When you talk about people in the music industry who have had a profound effect on the sound and substance of popular music, Ahmet Ertegun's name could easily be at the top of the list. The second son of the first ambassador from the Turkish Republic to America, Ertegun's life was turned around forever when he witnessed a performance by Duke Ellington at the London Palladium.
When his ambassador father was assigned to the Washington, D.C.,
desk, Ahmet began spending time in local record shops and was especially taken with the businesses located in the black ghetto area of the nation's capital.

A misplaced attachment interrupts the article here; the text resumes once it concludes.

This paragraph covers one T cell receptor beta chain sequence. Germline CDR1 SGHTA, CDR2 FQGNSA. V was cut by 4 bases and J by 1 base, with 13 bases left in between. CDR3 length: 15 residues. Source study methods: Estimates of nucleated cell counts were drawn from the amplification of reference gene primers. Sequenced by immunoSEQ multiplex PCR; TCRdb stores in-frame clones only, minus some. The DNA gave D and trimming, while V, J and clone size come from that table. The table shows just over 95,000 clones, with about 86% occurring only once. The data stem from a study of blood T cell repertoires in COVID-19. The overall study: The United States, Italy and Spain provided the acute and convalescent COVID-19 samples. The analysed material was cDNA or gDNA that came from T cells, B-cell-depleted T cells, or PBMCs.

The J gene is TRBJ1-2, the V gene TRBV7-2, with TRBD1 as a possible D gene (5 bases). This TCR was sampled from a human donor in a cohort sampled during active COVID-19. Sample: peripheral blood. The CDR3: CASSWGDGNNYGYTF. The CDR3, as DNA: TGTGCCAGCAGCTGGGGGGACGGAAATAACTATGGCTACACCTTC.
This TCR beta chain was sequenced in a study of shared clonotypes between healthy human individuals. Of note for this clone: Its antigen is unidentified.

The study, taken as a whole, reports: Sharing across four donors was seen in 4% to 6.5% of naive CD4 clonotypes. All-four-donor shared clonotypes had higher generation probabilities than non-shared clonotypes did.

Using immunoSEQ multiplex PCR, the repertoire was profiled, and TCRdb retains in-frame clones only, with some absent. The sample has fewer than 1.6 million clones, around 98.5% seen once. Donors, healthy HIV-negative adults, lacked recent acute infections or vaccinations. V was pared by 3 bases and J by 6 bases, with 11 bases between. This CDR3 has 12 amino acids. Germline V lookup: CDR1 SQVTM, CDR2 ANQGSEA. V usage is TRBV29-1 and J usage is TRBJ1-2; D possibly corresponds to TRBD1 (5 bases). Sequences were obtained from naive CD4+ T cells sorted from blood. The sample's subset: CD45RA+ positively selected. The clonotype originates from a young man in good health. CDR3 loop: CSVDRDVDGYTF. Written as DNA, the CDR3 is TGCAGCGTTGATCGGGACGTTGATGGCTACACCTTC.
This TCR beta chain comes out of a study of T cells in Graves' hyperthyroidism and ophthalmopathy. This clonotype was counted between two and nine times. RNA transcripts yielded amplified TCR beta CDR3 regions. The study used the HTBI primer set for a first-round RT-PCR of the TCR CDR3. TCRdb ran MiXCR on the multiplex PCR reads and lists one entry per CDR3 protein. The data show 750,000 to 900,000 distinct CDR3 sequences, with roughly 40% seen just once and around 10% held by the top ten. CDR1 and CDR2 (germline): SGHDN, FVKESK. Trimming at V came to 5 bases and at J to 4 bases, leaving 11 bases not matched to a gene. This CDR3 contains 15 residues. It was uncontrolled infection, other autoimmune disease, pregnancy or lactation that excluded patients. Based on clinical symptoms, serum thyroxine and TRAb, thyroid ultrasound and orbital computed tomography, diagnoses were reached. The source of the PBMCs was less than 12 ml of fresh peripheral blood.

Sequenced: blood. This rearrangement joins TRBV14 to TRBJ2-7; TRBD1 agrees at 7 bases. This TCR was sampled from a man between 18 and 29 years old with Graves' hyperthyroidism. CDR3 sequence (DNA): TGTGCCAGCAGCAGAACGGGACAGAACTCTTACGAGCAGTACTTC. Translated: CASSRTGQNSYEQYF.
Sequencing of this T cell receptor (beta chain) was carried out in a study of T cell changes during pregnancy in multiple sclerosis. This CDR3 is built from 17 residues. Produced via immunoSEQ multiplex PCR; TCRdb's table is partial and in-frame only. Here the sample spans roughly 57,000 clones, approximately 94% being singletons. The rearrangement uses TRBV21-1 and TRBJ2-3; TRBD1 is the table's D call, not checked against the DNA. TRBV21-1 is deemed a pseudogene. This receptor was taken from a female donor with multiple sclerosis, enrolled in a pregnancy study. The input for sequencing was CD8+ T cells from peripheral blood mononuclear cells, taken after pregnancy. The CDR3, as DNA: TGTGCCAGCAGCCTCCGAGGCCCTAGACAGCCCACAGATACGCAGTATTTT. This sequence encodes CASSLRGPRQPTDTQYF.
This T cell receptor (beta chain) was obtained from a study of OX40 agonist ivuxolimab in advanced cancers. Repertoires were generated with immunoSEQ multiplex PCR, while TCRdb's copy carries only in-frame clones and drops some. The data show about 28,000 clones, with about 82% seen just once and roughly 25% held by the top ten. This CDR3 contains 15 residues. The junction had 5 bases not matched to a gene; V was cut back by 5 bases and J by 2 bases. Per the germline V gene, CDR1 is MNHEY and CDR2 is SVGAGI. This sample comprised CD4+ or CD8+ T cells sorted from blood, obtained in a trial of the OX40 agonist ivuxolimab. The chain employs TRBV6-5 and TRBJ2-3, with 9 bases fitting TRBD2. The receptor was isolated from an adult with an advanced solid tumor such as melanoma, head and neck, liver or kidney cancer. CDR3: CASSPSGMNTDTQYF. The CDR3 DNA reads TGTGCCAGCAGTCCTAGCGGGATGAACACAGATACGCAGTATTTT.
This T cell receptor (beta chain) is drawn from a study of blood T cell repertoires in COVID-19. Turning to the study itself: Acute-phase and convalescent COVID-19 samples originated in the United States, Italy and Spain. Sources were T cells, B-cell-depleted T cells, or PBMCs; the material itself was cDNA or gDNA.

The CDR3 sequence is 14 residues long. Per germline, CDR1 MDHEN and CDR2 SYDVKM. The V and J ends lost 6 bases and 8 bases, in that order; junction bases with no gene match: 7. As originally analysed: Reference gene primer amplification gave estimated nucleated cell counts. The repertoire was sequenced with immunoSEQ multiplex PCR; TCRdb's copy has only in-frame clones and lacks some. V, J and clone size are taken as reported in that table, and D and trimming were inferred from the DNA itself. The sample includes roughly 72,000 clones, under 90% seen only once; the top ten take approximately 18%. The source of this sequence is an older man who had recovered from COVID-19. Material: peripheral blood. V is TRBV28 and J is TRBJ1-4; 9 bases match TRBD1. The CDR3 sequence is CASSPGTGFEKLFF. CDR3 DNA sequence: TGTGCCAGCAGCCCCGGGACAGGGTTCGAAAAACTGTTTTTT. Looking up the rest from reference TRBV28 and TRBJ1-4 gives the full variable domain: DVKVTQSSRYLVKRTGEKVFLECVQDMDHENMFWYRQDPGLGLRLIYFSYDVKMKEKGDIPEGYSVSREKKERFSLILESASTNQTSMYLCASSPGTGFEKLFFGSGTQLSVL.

He and his brother, Nesuhi, staged some of the very first integrated concerts in the city's history and hosted the country's greatest jazz musicians at the Turkish Embassy.
He partnered with Herb and Miriam Abramson and coaxed his family dentist to finance what would become Atlantic Records. Though he had no experience running a label, one of his earliest signings was Ray Charles, followed by the likes of Bobby Darin, Sonny and Cher, the Bee Gees, Cream, Buffalo Springfield and Crosby, Stills, Nash
This is an amazing tale of one of the most profoundly important movers and shakers in the music industry. Greenfield, a masterful biographer, details Ertegun's tempestuous relationship with record producer Jerry Wexler, the man who encouraged Ahmet to sell Atlantic Records in what "Would come to be regarded as one of the worst financial decisions in the record business."